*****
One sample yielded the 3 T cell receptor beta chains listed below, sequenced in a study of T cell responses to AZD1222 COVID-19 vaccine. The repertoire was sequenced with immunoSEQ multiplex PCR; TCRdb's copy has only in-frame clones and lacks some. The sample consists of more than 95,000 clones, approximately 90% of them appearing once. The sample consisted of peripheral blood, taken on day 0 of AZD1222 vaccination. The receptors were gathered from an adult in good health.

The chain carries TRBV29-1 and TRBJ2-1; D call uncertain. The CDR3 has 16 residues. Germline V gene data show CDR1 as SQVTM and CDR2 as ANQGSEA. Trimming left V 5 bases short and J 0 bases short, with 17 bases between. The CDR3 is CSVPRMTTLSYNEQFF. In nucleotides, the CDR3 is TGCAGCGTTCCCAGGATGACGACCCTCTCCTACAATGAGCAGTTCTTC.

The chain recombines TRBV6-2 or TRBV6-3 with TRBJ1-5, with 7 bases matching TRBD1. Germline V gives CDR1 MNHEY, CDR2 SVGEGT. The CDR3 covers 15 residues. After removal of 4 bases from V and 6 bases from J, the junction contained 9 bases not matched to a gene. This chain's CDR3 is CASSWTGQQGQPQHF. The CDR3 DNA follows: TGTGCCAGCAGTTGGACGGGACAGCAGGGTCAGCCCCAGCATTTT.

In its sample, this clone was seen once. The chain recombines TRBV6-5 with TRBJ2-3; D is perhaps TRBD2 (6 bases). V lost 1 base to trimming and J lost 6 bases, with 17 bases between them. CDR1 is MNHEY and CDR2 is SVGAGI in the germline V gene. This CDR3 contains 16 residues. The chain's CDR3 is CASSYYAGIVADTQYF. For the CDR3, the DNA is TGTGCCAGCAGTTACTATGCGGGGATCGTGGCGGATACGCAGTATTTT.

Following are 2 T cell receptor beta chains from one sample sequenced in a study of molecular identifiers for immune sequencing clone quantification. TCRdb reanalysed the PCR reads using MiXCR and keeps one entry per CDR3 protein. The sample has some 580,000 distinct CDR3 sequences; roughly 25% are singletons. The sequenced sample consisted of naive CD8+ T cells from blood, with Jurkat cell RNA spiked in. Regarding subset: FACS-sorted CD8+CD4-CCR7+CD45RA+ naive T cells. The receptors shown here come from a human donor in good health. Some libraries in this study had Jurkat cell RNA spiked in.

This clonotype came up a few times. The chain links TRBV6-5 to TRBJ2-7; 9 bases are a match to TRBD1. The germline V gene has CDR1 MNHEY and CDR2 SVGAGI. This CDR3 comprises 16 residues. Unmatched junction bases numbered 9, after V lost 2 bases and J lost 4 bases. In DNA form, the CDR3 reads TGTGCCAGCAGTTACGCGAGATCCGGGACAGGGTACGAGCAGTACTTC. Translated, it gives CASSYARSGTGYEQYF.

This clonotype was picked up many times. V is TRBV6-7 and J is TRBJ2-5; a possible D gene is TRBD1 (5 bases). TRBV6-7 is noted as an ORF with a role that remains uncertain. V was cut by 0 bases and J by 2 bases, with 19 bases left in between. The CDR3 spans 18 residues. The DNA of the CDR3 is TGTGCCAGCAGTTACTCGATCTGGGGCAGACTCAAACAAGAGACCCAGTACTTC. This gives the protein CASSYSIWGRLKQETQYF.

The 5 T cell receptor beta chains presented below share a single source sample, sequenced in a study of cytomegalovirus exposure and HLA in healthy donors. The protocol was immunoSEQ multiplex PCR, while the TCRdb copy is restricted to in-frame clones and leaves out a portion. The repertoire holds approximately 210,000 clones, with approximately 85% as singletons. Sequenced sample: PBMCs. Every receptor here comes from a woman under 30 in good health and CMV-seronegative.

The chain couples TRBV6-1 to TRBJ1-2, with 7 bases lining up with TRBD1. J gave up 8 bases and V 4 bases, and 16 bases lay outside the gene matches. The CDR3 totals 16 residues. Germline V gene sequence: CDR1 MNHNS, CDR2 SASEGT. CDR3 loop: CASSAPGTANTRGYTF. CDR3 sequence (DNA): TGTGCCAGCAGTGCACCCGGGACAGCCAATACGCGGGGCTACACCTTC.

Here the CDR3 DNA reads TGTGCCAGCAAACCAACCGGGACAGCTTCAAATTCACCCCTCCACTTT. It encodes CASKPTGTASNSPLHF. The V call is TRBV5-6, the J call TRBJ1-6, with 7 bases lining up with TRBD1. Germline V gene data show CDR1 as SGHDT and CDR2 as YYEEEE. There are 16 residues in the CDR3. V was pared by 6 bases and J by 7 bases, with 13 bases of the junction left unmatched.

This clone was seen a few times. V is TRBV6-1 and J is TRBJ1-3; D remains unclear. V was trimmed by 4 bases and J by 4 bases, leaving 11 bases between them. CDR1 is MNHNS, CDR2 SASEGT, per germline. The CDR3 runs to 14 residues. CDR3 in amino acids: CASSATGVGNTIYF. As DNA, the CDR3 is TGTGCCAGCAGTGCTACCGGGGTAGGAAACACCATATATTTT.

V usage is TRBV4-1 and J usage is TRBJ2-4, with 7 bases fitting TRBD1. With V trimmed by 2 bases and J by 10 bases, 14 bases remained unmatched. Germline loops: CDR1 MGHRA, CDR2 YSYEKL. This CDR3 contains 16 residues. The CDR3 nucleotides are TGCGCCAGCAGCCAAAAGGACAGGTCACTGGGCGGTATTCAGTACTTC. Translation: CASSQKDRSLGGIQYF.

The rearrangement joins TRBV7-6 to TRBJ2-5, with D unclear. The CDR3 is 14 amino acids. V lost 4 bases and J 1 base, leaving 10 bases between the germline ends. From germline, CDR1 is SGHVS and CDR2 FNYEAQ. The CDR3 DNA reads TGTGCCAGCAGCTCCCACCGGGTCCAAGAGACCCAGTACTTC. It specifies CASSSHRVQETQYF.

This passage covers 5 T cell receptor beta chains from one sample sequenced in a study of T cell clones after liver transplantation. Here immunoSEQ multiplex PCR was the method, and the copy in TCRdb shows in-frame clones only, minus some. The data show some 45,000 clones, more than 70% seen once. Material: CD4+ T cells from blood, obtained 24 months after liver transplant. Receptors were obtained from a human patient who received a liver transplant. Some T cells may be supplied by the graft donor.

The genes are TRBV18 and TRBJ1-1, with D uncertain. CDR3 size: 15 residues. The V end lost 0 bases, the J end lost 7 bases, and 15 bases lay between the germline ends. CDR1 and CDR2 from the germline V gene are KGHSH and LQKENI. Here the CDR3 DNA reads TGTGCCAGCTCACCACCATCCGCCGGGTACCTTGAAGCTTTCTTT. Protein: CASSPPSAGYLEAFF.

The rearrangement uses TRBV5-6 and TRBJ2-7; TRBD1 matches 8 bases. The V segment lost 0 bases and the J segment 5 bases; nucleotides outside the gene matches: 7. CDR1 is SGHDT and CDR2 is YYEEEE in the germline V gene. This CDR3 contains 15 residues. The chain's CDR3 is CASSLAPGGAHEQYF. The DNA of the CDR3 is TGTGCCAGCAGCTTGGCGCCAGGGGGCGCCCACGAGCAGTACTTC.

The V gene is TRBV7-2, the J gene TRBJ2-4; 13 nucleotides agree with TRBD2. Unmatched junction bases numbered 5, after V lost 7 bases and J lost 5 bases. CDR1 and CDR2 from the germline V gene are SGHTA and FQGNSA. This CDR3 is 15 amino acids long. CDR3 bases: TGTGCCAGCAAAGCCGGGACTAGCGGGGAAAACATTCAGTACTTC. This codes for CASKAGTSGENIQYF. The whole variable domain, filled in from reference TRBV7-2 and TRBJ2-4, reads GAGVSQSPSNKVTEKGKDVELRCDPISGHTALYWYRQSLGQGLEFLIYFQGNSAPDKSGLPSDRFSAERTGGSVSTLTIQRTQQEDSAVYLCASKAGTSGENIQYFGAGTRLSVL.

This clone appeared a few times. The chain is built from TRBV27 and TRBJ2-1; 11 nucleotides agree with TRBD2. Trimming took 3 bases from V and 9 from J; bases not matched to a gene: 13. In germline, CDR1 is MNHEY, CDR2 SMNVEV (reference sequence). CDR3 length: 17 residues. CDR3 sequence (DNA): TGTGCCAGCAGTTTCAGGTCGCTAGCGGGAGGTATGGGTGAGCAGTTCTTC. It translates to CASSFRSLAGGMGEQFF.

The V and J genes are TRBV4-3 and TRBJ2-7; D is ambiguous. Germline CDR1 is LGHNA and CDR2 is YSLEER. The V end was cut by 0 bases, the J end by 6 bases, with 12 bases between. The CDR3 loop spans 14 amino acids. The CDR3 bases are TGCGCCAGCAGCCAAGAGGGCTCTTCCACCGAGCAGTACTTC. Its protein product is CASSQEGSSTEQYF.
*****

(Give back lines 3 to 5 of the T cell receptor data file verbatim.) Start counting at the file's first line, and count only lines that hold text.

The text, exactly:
The chain recombines TRBV6-2 or TRBV6-3 with TRBJ1-5, with 7 bases matching TRBD1. Germline V gives CDR1 MNHEY, CDR2 SVGEGT. The CDR3 covers 15 residues. After removal of 4 bases from V and 6 bases from J, the junction contained 9 bases not matched to a gene. This chain's CDR3 is CASSWTGQQGQPQHF. The CDR3 DNA follows: TGTGCCAGCAGTTGGACGGGACAGCAGGGTCAGCCCCAGCATTTT.

In its sample, this clone was seen once. The chain recombines TRBV6-5 with TRBJ2-3; D is perhaps TRBD2 (6 bases). V lost 1 base to trimming and J lost 6 bases, with 17 bases between them. CDR1 is MNHEY and CDR2 is SVGAGI in the germline V gene. This CDR3 contains 16 residues. The chain's CDR3 is CASSYYAGIVADTQYF. For the CDR3, the DNA is TGTGCCAGCAGTTACTATGCGGGGATCGTGGCGGATACGCAGTATTTT.

Following are 2 T cell receptor beta chains from one sample sequenced in a study of molecular identifiers for immune sequencing clone quantification. TCRdb reanalysed the PCR reads using MiXCR and keeps one entry per CDR3 protein. The sample has some 580,000 distinct CDR3 sequences; roughly 25% are singletons. The sequenced sample consisted of naive CD8+ T cells from blood, with Jurkat cell RNA spiked in. Regarding subset: FACS-sorted CD8+CD4-CCR7+CD45RA+ naive T cells. The receptors shown here come from a human donor in good health. Some libraries in this study had Jurkat cell RNA spiked in.